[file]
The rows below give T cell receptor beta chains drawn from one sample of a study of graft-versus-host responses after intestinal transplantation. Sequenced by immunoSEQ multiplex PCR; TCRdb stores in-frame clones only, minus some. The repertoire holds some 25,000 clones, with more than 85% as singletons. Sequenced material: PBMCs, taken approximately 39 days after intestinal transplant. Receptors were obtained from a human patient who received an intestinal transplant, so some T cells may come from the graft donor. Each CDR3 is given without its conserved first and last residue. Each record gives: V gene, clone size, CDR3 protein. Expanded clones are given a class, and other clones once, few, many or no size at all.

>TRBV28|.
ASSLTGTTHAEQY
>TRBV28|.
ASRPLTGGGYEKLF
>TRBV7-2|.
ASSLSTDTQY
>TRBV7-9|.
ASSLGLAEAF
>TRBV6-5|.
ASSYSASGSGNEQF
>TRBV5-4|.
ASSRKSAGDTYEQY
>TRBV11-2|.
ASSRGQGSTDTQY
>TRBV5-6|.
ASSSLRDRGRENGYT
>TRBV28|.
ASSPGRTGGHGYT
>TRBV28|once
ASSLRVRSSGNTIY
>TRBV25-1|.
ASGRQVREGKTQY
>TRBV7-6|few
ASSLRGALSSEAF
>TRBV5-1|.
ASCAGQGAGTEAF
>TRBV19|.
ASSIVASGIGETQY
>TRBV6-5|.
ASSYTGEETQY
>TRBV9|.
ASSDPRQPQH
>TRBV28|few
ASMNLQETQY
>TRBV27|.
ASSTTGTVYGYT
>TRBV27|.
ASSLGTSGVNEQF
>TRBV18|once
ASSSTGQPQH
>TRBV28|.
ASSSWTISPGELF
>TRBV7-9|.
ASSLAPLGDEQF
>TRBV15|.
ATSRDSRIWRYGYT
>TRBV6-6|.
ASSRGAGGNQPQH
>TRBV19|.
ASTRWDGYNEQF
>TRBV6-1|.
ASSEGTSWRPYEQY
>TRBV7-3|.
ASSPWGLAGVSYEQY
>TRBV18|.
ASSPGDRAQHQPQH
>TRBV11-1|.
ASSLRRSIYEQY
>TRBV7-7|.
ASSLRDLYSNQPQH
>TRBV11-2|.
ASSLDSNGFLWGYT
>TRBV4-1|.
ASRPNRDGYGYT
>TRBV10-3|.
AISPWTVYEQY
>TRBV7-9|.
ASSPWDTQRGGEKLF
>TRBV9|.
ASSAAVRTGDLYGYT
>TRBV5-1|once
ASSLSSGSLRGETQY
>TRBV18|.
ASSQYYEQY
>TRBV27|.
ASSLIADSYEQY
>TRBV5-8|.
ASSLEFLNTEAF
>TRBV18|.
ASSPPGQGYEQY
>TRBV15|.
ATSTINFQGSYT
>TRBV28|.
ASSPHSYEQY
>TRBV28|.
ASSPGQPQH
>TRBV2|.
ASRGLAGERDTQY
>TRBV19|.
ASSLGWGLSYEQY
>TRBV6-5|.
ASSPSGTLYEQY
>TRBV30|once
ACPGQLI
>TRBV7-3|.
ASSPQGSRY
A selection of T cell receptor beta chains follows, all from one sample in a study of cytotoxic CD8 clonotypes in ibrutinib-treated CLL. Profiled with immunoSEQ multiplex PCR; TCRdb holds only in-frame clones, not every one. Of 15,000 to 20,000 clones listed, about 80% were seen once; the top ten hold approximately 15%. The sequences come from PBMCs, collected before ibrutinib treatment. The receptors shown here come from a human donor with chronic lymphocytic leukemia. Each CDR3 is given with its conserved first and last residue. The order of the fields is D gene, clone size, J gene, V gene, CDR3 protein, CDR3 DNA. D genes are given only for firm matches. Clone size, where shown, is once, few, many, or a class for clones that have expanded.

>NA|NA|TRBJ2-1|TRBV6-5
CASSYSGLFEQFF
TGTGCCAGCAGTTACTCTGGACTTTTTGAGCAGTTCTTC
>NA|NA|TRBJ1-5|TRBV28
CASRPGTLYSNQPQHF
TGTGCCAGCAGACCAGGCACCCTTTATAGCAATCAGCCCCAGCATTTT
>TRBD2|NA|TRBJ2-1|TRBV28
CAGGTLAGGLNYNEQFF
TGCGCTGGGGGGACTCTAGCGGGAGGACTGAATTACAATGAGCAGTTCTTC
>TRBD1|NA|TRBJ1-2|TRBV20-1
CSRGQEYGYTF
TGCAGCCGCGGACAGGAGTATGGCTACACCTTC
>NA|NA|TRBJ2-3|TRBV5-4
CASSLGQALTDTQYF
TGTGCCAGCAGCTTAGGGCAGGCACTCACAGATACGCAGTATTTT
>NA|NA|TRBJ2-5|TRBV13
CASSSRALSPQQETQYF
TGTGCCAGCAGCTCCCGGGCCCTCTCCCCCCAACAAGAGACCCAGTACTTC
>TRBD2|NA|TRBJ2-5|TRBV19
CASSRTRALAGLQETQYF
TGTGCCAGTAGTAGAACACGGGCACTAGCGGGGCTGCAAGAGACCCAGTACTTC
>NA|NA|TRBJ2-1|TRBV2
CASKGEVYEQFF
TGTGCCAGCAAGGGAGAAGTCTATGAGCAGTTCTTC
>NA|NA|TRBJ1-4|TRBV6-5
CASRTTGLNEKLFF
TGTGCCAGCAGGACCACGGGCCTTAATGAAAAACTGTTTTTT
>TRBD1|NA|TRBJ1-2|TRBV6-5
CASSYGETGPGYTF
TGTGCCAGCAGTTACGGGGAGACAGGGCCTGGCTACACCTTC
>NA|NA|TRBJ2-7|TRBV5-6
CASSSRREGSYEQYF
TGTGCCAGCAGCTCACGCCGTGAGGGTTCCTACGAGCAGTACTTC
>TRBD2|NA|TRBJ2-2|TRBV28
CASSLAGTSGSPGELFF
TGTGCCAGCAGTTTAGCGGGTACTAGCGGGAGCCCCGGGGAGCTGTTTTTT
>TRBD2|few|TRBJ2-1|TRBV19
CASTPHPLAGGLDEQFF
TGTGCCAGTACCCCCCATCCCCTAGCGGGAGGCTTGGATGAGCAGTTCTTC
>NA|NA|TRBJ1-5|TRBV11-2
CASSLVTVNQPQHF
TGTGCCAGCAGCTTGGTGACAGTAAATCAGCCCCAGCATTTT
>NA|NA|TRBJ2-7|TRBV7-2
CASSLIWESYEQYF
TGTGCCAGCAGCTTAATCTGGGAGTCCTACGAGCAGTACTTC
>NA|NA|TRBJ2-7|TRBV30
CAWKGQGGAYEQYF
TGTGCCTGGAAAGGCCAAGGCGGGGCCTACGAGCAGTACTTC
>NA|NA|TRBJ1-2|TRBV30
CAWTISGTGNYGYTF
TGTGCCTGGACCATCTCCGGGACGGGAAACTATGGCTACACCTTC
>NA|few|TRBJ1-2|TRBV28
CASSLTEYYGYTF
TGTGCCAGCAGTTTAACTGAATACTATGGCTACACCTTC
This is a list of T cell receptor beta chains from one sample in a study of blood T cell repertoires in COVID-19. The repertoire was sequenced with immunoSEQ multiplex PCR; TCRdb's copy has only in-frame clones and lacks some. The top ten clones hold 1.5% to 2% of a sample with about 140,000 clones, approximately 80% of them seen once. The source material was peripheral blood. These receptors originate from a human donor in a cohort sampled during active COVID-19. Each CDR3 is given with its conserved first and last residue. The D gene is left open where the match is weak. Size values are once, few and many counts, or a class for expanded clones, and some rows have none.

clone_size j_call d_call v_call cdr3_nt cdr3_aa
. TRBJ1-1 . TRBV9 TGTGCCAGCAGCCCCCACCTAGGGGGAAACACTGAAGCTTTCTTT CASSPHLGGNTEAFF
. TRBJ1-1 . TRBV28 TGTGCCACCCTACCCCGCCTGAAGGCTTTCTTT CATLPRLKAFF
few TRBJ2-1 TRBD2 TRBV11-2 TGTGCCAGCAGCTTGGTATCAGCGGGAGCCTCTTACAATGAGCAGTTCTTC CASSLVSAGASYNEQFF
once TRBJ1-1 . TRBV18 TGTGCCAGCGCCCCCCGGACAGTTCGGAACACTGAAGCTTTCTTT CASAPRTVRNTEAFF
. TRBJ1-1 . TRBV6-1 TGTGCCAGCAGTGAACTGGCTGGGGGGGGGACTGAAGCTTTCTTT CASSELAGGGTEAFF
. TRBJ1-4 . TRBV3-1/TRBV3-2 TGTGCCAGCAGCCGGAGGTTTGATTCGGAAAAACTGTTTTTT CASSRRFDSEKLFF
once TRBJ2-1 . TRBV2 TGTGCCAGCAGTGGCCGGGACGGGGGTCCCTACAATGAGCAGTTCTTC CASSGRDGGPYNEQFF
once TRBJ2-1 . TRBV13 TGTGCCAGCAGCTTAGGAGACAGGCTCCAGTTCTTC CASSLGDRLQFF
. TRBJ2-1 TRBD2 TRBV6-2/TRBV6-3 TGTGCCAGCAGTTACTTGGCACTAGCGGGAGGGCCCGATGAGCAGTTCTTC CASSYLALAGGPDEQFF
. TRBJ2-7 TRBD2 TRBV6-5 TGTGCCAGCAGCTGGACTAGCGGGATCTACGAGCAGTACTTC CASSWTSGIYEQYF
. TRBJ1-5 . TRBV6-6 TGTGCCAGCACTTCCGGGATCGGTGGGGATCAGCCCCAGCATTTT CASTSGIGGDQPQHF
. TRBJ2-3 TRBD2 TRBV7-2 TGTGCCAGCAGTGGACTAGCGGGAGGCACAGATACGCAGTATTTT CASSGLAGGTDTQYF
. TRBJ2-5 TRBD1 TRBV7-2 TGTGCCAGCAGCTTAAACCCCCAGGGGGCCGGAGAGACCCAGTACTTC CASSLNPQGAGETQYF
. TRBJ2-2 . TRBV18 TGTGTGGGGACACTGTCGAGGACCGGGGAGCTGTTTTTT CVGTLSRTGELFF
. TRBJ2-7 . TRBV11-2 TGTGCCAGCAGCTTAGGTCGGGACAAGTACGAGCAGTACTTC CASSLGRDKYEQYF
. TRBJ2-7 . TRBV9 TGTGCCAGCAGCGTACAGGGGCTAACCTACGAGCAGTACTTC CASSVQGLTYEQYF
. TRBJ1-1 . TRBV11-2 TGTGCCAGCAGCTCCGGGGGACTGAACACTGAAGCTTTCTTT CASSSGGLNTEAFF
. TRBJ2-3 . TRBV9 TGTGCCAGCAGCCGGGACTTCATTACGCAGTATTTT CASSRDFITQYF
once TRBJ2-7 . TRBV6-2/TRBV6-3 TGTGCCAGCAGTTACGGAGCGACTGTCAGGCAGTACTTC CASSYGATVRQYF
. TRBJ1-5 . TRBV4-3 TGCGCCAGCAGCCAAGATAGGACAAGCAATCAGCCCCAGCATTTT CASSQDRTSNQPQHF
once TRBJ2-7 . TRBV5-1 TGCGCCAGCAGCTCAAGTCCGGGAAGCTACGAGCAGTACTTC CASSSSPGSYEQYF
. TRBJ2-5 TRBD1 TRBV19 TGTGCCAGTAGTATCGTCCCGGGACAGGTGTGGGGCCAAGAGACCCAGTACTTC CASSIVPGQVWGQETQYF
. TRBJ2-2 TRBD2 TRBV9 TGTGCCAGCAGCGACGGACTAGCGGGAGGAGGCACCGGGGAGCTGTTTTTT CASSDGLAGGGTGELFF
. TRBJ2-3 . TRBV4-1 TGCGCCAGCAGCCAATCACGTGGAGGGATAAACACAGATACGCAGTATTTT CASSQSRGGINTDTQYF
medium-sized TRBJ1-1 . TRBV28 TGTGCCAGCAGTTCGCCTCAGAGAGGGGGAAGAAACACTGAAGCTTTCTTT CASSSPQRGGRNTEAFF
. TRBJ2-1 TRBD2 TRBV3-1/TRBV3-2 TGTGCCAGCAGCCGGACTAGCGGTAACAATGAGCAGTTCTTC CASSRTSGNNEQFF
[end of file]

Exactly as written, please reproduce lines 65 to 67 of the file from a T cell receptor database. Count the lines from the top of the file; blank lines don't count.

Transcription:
ASRPNRDGYGYT
>TRBV10-3|.
AISPWTVYEQY